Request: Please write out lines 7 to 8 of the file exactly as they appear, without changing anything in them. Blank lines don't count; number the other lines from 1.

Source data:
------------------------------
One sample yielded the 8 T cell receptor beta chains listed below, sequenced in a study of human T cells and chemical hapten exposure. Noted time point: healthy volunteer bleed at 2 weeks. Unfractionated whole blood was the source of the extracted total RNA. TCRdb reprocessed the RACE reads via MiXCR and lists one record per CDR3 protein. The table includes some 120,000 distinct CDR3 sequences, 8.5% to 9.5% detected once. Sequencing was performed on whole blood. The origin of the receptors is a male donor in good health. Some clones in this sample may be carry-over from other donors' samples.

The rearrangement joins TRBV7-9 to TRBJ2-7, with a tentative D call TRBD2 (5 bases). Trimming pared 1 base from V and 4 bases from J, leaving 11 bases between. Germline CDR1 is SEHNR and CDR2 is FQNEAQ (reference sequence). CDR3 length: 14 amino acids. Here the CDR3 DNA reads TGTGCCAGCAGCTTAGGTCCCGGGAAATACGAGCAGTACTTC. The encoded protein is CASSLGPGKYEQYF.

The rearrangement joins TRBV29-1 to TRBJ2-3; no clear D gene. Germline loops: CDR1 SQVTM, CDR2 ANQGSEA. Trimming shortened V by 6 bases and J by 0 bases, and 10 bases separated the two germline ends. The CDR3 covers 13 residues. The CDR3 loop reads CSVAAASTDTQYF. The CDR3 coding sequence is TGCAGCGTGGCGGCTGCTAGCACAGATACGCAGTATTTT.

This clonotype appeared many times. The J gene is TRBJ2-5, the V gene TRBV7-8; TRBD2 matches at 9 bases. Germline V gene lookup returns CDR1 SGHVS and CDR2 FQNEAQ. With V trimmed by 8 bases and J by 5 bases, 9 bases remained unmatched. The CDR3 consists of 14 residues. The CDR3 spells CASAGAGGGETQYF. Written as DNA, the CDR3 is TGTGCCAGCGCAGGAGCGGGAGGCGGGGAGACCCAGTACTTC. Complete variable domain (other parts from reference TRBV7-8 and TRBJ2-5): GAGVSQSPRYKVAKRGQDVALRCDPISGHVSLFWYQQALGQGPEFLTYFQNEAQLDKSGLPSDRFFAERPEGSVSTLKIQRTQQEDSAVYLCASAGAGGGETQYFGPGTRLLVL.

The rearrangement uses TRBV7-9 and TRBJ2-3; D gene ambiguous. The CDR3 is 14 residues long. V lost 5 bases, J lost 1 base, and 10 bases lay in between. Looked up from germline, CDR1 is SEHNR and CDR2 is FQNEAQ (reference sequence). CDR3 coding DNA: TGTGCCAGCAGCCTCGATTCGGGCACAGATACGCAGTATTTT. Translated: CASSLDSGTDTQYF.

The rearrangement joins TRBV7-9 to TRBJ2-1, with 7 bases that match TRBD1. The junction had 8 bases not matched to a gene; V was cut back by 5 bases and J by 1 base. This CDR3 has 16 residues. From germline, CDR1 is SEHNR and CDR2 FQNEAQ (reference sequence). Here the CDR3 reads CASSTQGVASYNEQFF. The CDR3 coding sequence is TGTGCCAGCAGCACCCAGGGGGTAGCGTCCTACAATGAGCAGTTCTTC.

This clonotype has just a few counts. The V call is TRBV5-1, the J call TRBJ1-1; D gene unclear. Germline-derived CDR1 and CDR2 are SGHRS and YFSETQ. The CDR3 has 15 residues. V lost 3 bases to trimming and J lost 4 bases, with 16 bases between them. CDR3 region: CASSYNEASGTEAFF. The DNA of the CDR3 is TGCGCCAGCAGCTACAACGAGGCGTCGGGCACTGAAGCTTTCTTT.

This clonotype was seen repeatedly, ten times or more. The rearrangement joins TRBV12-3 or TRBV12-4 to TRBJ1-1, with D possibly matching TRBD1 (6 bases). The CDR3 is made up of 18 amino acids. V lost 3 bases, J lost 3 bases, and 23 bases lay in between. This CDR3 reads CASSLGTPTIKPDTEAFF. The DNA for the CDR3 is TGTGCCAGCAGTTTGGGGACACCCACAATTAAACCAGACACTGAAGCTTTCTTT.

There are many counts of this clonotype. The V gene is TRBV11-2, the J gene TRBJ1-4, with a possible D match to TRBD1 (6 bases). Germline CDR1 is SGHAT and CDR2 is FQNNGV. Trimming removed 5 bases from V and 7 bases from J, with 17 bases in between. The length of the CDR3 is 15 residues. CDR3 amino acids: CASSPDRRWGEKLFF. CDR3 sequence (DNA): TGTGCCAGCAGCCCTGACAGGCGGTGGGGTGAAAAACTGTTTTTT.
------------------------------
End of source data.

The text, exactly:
This clonotype has just a few counts. The V call is TRBV5-1, the J call TRBJ1-1; D gene unclear. Germline-derived CDR1 and CDR2 are SGHRS and YFSETQ. The CDR3 has 15 residues. V lost 3 bases to trimming and J lost 4 bases, with 16 bases between them. CDR3 region: CASSYNEASGTEAFF. The DNA of the CDR3 is TGCGCCAGCAGCTACAACGAGGCGTCGGGCACTGAAGCTTTCTTT.

This clonotype was seen repeatedly, ten times or more. The rearrangement joins TRBV12-3 or TRBV12-4 to TRBJ1-1, with D possibly matching TRBD1 (6 bases). The CDR3 is made up of 18 amino acids. V lost 3 bases, J lost 3 bases, and 23 bases lay in between. This CDR3 reads CASSLGTPTIKPDTEAFF. The DNA for the CDR3 is TGTGCCAGCAGTTTGGGGACACCCACAATTAAACCAGACACTGAAGCTTTCTTT.